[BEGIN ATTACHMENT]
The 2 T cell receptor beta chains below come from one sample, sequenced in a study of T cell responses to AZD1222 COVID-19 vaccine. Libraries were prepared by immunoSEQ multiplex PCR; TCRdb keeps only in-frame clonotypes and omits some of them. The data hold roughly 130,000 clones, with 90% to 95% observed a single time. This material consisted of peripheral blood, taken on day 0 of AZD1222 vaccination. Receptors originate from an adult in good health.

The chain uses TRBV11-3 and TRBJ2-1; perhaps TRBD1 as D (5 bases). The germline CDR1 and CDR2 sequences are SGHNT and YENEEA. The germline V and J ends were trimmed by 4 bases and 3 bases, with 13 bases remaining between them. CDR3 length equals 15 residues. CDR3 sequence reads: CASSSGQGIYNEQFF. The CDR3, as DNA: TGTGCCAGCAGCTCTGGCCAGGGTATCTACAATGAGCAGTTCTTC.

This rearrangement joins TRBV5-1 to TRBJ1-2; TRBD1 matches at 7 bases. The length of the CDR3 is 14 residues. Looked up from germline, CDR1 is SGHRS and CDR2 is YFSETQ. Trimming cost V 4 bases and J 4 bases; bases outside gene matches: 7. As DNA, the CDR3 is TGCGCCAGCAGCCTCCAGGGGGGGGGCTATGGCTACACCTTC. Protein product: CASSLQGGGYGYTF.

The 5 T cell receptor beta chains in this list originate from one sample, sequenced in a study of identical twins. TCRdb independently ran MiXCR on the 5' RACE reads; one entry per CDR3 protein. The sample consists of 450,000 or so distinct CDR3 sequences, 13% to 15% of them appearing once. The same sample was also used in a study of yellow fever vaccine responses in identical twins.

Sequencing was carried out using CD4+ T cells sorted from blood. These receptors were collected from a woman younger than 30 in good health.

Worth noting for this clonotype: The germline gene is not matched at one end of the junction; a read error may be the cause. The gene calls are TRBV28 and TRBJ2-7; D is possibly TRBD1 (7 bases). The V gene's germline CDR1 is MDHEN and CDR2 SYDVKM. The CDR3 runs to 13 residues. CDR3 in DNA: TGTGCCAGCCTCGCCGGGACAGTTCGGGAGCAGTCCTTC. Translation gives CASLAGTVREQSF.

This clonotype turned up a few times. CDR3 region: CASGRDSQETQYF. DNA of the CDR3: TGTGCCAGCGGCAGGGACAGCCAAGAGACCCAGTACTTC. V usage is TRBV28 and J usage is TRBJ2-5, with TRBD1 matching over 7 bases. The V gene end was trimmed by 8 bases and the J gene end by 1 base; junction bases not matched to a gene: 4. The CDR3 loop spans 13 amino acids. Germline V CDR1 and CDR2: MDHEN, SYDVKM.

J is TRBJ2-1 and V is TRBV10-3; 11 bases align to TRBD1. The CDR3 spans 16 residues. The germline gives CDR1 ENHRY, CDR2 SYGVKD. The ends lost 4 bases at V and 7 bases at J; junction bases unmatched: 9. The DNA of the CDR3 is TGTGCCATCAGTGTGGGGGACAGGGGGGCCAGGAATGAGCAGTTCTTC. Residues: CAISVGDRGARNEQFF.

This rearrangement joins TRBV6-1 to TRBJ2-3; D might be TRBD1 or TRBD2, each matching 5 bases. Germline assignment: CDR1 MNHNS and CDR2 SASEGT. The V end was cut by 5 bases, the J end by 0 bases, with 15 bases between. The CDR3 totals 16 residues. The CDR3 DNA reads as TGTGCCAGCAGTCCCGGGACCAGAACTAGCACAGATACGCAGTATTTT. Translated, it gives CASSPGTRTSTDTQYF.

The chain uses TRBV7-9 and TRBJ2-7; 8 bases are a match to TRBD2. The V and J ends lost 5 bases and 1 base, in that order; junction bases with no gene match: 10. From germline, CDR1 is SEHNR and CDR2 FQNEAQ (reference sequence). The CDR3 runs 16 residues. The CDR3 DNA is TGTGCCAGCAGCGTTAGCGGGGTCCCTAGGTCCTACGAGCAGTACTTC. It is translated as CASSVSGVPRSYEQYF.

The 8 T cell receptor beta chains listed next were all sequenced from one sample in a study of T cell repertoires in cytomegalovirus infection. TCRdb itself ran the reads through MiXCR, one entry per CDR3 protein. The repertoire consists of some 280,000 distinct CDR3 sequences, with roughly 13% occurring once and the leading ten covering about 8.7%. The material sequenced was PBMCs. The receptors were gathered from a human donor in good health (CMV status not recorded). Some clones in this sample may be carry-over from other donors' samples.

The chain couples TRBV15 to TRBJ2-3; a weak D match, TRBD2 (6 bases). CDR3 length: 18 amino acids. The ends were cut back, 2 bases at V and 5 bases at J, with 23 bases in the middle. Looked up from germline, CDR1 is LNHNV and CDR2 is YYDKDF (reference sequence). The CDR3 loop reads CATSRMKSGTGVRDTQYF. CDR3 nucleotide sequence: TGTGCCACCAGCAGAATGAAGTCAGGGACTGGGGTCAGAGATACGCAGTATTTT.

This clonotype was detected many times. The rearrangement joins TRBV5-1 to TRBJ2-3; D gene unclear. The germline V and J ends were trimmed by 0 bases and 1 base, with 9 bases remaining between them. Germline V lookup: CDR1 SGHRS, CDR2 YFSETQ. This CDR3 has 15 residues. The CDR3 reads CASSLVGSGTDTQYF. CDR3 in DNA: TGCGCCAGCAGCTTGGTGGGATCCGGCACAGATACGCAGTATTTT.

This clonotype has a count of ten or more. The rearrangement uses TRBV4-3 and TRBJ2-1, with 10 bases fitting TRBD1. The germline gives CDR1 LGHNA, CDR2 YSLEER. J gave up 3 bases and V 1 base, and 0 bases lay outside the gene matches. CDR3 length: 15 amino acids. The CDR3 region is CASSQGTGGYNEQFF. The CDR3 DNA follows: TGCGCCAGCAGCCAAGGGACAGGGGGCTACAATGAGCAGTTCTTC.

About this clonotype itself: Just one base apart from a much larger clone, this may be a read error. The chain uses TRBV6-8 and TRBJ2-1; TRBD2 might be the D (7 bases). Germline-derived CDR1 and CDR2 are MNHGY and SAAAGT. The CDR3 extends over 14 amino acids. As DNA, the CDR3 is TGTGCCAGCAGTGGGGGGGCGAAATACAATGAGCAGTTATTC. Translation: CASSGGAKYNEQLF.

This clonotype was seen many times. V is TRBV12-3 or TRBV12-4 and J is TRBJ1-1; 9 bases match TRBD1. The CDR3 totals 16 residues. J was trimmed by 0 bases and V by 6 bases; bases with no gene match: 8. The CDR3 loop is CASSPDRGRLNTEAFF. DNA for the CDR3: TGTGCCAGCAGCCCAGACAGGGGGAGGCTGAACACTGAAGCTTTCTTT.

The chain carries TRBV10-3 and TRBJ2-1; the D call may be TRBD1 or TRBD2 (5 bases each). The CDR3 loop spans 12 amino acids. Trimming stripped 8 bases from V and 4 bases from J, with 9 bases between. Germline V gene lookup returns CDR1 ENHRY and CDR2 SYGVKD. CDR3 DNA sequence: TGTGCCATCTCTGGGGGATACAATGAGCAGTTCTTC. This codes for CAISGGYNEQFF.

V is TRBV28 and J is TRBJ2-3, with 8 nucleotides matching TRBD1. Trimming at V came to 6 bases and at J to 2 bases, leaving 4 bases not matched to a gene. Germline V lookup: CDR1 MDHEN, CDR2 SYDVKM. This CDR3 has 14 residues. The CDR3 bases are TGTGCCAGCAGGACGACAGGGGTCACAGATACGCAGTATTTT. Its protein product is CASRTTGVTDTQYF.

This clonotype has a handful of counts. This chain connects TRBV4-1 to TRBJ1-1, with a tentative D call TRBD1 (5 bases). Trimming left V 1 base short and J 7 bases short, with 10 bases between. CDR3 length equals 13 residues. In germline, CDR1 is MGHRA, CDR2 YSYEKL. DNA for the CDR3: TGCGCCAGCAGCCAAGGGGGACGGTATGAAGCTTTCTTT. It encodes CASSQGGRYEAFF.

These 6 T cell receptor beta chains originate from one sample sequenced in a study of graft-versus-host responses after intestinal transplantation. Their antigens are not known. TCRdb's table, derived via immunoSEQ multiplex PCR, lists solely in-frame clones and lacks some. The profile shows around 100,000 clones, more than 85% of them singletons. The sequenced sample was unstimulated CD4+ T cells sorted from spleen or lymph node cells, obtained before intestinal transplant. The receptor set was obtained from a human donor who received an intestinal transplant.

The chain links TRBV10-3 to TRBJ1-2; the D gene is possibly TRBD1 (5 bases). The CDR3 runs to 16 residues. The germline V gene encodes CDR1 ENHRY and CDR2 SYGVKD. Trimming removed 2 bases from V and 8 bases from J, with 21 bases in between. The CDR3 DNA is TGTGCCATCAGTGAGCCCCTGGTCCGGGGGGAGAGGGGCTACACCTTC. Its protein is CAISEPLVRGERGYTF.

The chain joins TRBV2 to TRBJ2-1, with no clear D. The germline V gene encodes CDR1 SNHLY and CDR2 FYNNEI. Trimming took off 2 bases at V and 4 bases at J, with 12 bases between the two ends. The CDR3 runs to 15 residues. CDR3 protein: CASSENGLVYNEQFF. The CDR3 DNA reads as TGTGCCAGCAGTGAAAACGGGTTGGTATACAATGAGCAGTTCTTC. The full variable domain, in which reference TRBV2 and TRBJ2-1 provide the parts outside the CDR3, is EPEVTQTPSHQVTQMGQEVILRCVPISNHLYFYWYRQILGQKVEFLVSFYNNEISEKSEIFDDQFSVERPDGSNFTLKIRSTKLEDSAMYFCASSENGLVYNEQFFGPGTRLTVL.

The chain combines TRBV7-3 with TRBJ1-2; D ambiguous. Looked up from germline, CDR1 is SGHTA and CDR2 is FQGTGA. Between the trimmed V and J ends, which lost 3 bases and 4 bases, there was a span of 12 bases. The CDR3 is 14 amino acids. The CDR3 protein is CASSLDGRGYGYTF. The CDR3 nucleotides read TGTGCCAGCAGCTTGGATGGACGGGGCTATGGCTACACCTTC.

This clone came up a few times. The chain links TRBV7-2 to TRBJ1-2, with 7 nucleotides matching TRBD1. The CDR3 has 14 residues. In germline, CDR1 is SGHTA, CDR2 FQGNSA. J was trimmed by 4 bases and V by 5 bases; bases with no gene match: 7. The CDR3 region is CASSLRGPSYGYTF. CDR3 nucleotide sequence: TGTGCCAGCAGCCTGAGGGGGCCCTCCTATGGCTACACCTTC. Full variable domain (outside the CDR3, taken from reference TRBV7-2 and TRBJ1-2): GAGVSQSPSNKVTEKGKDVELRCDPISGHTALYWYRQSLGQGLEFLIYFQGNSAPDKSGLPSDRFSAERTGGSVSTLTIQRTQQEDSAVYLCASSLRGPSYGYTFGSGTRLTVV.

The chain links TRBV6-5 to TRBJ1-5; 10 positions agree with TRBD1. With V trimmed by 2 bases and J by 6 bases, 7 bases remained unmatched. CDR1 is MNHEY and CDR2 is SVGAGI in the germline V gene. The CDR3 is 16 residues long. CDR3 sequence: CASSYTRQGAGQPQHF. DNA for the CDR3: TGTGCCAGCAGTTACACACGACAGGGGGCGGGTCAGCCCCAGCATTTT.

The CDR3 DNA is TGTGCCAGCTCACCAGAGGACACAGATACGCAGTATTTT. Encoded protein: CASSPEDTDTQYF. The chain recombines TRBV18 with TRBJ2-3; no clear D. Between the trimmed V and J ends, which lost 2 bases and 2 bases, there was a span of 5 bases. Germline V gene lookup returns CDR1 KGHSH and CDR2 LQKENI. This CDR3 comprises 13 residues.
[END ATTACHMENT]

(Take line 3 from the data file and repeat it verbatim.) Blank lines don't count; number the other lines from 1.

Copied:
This rearrangement joins TRBV5-1 to TRBJ1-2; TRBD1 matches at 7 bases. The length of the CDR3 is 14 residues. Looked up from germline, CDR1 is SGHRS and CDR2 is YFSETQ. Trimming cost V 4 bases and J 4 bases; bases outside gene matches: 7. As DNA, the CDR3 is TGCGCCAGCAGCCTCCAGGGGGGGGGCTATGGCTACACCTTC. Protein product: CASSLQGGGYGYTF.